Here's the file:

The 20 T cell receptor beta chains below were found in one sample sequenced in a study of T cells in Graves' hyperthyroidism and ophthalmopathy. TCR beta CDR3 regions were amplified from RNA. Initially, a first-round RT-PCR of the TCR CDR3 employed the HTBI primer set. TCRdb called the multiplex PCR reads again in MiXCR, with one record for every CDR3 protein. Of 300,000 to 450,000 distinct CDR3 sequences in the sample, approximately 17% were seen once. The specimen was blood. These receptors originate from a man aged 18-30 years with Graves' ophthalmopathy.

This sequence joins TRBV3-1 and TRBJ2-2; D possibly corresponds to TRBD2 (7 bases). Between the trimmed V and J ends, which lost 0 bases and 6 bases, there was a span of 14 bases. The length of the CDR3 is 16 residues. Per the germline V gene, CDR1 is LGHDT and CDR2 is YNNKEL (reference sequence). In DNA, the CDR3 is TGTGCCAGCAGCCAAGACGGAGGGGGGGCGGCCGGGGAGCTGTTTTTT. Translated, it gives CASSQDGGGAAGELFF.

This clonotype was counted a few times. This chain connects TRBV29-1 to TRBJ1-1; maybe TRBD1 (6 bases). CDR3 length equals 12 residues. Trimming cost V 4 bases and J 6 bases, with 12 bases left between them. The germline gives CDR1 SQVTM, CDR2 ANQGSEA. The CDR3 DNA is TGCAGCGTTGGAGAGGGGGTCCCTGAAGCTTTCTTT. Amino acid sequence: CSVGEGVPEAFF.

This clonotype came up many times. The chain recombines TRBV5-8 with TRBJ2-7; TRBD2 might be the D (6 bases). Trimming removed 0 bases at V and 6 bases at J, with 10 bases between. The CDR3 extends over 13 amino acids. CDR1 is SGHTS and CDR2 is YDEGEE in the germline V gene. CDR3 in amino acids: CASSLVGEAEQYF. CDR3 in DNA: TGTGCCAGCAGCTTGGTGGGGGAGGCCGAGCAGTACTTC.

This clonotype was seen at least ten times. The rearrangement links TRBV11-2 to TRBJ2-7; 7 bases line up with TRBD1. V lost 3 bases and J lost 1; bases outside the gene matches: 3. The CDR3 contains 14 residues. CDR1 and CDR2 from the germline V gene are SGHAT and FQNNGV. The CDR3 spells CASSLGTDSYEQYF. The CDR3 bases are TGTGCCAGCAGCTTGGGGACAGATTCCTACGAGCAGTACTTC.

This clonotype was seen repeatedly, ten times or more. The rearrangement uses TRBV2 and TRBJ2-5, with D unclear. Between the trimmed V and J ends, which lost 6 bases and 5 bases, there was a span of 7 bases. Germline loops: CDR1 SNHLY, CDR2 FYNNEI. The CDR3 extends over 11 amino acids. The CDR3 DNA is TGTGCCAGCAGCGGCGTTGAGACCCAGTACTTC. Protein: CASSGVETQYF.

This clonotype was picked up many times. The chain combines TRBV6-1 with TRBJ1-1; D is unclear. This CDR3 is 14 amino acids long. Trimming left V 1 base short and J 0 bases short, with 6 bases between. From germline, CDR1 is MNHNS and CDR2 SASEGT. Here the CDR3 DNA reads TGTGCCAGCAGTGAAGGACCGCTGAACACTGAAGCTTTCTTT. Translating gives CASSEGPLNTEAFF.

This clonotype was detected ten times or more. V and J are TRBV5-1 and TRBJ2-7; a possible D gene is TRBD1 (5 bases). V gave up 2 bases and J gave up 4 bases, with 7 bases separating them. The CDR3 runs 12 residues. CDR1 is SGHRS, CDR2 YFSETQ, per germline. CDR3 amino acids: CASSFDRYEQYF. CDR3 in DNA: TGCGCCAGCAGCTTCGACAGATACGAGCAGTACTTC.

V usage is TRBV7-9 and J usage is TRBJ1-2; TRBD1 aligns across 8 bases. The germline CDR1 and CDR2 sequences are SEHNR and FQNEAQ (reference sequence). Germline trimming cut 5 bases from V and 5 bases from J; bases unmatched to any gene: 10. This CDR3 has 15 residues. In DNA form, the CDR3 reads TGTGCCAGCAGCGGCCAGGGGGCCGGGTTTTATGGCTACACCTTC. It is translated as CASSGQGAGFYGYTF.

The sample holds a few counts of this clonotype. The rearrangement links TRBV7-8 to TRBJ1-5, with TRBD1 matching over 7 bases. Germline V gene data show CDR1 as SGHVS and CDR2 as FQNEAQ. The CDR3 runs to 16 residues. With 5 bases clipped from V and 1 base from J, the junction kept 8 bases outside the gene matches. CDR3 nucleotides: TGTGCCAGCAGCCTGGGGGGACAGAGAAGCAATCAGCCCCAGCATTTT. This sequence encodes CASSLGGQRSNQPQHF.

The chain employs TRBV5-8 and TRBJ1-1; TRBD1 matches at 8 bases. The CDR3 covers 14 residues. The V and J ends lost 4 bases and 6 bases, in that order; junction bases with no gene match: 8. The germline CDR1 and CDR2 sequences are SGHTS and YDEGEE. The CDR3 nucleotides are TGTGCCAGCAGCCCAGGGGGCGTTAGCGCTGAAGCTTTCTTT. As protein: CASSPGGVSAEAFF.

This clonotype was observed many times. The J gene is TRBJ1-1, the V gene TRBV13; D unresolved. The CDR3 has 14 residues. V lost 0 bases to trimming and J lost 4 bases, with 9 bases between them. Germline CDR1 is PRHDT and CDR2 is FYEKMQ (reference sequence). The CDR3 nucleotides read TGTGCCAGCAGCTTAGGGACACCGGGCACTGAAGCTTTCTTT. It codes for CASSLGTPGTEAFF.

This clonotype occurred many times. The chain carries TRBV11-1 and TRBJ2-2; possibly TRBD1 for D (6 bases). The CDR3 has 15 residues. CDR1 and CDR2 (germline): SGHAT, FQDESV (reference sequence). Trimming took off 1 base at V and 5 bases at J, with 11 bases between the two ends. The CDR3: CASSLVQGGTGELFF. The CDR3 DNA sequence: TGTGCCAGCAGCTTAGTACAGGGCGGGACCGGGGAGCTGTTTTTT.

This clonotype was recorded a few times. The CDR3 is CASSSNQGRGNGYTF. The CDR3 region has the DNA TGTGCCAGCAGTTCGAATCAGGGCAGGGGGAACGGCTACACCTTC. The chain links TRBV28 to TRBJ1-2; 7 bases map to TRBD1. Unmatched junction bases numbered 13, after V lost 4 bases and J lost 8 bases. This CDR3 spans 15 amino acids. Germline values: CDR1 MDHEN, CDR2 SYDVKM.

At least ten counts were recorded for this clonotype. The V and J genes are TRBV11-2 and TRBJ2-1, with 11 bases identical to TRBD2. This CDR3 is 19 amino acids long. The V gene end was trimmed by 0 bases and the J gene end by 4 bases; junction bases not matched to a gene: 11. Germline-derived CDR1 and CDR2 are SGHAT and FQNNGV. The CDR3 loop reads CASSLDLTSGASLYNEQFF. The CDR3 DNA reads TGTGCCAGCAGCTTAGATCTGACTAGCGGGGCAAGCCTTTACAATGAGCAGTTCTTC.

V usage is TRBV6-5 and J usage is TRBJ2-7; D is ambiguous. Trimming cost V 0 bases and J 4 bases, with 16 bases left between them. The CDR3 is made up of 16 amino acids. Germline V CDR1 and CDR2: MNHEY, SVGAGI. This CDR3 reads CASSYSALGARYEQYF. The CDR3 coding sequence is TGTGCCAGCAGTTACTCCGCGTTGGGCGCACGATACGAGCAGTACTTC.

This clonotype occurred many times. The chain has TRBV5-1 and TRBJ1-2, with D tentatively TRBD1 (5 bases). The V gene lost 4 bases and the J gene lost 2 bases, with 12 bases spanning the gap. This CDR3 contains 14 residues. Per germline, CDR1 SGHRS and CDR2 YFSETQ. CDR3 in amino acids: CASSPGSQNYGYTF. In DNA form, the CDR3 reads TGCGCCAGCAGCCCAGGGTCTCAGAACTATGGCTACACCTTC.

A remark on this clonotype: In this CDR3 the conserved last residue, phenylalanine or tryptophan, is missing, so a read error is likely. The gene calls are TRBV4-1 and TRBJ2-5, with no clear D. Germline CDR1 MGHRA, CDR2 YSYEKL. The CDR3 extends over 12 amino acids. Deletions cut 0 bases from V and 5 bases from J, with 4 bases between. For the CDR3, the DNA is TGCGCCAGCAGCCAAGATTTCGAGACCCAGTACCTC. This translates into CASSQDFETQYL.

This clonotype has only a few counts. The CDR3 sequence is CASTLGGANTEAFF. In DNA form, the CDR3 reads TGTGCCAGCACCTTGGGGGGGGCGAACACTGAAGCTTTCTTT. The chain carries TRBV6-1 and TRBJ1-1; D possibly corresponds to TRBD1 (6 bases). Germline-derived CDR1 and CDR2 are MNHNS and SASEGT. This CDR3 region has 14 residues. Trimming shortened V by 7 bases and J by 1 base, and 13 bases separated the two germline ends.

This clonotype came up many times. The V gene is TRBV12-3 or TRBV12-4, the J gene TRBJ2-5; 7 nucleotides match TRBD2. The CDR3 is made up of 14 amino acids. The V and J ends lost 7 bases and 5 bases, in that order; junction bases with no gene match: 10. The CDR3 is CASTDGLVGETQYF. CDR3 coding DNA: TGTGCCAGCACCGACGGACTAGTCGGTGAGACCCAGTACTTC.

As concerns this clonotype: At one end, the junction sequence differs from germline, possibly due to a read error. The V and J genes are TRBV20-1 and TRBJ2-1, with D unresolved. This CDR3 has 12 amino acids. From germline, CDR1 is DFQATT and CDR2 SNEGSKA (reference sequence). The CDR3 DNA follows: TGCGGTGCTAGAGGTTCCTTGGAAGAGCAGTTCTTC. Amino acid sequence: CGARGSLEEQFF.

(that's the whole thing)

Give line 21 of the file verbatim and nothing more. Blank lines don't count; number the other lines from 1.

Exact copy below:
As concerns this clonotype: At one end, the junction sequence differs from germline, possibly due to a read error. The V and J genes are TRBV20-1 and TRBJ2-1, with D unresolved. This CDR3 has 12 amino acids. From germline, CDR1 is DFQATT and CDR2 SNEGSKA (reference sequence). The CDR3 DNA follows: TGCGGTGCTAGAGGTTCCTTGGAAGAGCAGTTCTTC. Amino acid sequence: CGARGSLEEQFF.